3. Solve for the disconnect product expresses above. For example, do they feel like they need more data? You could offer to run a survey or partner with data science to highlight trends based on the anecdotal feedback you've gotten. Or structure feedback like NPS or app store reviews in a way that feels more data driven which may persuade them while still highlighting the core feedback you've been hearing. 

Feel free to message me directly and I'm happy to brainstorm solutions with more details on the problem. 

Dan Laufer
Dan Laufer
CEO, PipeDreams VenturesJanuary 13

I think a good PMM should take the stance that "I'm going to know everything about the product, competitive landscape and our customers." If you do that well there are several ways to prove value to PMs, for example: 

1. Provide competitive insights/positioning they may be missing. 

2. Share a perspective or understanding of customers they may be lacking or not have exposure to. 

3. And of course being skilled at bringing products to market and messaging in a way that's differentiated, clear and compelling. 

Let's not sell ourselves short, these are touchpoints/inights that are critical for a product's success and many PMs won't have a robust purview to. 

Dan Laufer
Dan Laufer
CEO, PipeDreams VenturesJanuary 13

That's tough since a lot of it is interpersonal dynamics. I don't think there's a silver bullet but a couple thoughts that might help:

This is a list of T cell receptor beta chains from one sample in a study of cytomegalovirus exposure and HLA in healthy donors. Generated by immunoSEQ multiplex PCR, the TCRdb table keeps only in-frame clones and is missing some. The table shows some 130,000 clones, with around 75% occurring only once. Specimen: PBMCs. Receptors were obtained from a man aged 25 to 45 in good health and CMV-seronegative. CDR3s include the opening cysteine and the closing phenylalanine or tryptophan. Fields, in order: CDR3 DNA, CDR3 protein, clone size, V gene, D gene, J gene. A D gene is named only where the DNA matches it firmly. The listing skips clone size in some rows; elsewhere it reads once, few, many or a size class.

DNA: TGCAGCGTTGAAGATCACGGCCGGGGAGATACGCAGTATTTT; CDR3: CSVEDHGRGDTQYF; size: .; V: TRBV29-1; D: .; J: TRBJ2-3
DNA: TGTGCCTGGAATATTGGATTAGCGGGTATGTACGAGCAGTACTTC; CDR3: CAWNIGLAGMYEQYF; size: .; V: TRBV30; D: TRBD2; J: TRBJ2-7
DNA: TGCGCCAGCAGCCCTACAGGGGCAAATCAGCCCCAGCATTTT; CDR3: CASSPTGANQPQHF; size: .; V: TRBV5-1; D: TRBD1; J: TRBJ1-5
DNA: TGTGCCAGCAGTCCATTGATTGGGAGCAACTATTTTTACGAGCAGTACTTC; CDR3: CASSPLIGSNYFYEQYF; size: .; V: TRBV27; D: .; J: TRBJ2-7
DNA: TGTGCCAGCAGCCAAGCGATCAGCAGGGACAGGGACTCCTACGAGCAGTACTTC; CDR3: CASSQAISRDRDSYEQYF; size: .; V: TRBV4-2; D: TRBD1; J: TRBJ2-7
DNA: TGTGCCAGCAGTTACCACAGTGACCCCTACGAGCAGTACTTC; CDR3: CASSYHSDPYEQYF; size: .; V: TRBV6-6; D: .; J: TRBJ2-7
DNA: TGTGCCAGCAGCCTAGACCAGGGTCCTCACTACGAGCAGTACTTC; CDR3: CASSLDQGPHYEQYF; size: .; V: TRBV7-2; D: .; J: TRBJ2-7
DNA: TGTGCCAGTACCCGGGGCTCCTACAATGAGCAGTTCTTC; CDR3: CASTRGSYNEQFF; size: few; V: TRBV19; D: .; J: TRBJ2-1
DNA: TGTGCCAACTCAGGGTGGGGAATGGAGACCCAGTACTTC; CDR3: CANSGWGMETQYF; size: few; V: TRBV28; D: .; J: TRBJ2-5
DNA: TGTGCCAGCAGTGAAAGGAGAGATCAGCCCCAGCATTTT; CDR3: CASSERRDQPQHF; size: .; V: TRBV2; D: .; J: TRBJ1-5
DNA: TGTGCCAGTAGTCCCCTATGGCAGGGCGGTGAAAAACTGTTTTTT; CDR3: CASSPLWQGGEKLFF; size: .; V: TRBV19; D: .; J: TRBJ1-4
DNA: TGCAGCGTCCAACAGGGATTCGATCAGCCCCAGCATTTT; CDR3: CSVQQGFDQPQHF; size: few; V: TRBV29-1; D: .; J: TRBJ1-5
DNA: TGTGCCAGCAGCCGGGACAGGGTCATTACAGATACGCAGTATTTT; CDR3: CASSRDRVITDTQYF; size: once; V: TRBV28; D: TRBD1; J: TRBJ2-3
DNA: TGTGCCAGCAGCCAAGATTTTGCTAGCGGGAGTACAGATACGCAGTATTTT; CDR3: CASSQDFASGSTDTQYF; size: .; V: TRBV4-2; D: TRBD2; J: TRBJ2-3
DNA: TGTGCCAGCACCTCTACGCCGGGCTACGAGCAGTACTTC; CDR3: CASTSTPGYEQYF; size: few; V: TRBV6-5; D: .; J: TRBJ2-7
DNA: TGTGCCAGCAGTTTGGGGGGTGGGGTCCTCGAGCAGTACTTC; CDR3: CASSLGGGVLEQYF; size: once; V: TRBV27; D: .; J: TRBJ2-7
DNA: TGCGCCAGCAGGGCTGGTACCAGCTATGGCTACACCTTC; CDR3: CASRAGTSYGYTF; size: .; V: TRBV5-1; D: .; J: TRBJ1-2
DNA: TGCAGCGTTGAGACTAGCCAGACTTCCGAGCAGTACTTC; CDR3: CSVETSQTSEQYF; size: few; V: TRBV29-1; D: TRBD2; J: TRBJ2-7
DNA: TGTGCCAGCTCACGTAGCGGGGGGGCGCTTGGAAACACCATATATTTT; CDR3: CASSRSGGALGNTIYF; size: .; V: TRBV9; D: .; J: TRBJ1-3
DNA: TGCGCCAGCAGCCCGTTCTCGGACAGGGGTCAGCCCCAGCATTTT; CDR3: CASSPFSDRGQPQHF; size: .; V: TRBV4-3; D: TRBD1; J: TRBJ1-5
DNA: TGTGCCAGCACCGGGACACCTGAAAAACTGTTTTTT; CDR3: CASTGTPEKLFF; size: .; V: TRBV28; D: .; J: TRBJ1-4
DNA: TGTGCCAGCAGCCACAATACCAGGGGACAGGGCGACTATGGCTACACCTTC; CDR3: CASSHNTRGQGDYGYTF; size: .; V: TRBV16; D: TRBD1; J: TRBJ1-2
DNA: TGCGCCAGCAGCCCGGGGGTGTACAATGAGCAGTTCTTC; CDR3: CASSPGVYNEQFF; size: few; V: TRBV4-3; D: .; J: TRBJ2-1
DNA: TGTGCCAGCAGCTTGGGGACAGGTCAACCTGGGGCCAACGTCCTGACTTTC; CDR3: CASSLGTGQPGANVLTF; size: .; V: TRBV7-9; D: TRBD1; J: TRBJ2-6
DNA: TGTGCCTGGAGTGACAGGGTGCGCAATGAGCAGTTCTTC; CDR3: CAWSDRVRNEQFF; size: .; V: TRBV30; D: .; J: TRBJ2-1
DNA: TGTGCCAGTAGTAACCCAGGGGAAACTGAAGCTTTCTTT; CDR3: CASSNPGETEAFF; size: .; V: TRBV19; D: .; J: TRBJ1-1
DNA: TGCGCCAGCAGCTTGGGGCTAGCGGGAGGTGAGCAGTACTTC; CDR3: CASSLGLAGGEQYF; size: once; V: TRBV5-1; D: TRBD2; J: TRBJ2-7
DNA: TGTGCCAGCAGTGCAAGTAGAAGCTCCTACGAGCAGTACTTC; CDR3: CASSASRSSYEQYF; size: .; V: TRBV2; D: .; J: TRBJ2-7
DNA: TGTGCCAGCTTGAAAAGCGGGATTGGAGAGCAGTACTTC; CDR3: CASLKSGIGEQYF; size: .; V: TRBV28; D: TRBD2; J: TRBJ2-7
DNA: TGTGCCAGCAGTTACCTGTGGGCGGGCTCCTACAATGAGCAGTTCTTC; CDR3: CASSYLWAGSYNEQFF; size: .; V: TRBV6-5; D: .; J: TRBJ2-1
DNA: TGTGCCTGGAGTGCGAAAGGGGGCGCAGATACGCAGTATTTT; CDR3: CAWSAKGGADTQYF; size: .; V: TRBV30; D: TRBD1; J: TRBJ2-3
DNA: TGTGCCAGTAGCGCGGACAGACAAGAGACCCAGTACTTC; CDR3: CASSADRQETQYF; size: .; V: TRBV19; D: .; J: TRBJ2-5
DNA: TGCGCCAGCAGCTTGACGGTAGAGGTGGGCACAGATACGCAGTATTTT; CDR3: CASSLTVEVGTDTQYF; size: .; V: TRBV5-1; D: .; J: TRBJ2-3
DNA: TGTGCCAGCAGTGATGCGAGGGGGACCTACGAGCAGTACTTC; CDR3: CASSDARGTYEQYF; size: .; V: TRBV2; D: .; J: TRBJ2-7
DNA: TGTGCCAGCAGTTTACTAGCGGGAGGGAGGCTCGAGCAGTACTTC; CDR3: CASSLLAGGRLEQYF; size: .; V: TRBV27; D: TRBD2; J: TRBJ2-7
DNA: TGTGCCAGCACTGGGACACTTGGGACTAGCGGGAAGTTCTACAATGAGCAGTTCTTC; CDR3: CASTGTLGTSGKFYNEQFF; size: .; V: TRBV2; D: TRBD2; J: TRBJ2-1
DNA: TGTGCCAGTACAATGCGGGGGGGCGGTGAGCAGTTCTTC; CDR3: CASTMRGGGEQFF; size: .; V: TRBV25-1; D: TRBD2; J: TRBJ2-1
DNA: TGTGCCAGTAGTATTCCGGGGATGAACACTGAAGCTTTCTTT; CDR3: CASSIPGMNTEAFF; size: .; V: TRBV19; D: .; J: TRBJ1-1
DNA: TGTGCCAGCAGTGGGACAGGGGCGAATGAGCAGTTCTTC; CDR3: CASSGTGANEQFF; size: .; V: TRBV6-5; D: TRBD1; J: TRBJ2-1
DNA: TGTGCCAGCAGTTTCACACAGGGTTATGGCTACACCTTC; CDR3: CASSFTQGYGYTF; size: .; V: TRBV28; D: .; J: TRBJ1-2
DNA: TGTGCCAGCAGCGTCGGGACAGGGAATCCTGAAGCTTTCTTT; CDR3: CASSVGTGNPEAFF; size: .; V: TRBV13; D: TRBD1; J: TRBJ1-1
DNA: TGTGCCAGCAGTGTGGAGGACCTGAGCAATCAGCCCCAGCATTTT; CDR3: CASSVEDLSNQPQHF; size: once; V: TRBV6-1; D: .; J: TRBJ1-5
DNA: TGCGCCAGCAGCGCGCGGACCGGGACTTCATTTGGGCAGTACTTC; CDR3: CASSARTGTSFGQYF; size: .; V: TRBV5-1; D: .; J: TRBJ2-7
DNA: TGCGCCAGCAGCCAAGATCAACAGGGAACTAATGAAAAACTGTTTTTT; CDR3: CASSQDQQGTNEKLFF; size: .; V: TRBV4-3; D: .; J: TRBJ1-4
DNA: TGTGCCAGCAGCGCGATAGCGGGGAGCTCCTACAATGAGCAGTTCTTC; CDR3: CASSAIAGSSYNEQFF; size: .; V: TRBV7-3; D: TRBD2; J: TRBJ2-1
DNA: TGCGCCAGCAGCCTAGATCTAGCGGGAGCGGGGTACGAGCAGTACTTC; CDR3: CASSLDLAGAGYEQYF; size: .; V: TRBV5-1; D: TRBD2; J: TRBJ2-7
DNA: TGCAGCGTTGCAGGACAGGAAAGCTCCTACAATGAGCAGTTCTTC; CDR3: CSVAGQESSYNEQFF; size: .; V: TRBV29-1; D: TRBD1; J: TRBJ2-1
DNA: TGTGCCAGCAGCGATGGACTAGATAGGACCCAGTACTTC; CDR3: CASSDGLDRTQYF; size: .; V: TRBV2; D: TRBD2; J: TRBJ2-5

1. Bring product into some of the meetings/focus groups where you're hearing the feedback. That may help them crystallize what you're hearing.

2. Set up a 1:1 with your PM counterpart and see what you can do to be helpful in getting feedback to her/him. It could be you're talking past one another. For example she may want data and you're bringing qualatitative feedback which isn't resonating. Not everything can be quantified but even tallying the type of feedback you're hearing can quant lite :) 

Dan Laufer
Dan Laufer
CEO, PipeDreams VenturesJanuary 13

I think there are three stages to product planning that involve a product marketer:
1. Before the roadmap is set (helping inform what the product should be), 

2. While the product is being built (ensuring it'll make sense to customers),

3. When the product is getting ready to launch (positioning it and GTM). 

I think your question is directed at the third point specifically in which case it probably varies on the type of product launch. We have relatively minor launches where a PMM gets pulled in very last minute (e.g., the product is nearly feature complete and PM is looking for input on positioning/messaging) and we have significant launches where a PMM is pulled in months in advance to manage launch planning and all GTM related activities. So it's hard to say with a broad brush what's "right". 

To zoom out, I'd say the earlier the better and moving up to earlier stages (e.g., before product requirements are even set). That gives you a better opportunity of aligning what you see the market clamoring for to what's being shipped. 

Credentials & Highlights
CEO at PipeDreams Ventures
Top Product Marketing Mentor List
Product Marketing AMA Contributor
Lives In San Francisco, CA
Knows About Building a Product Marketing Team, Sales Enablement, Influencing the Product Roadmap,...more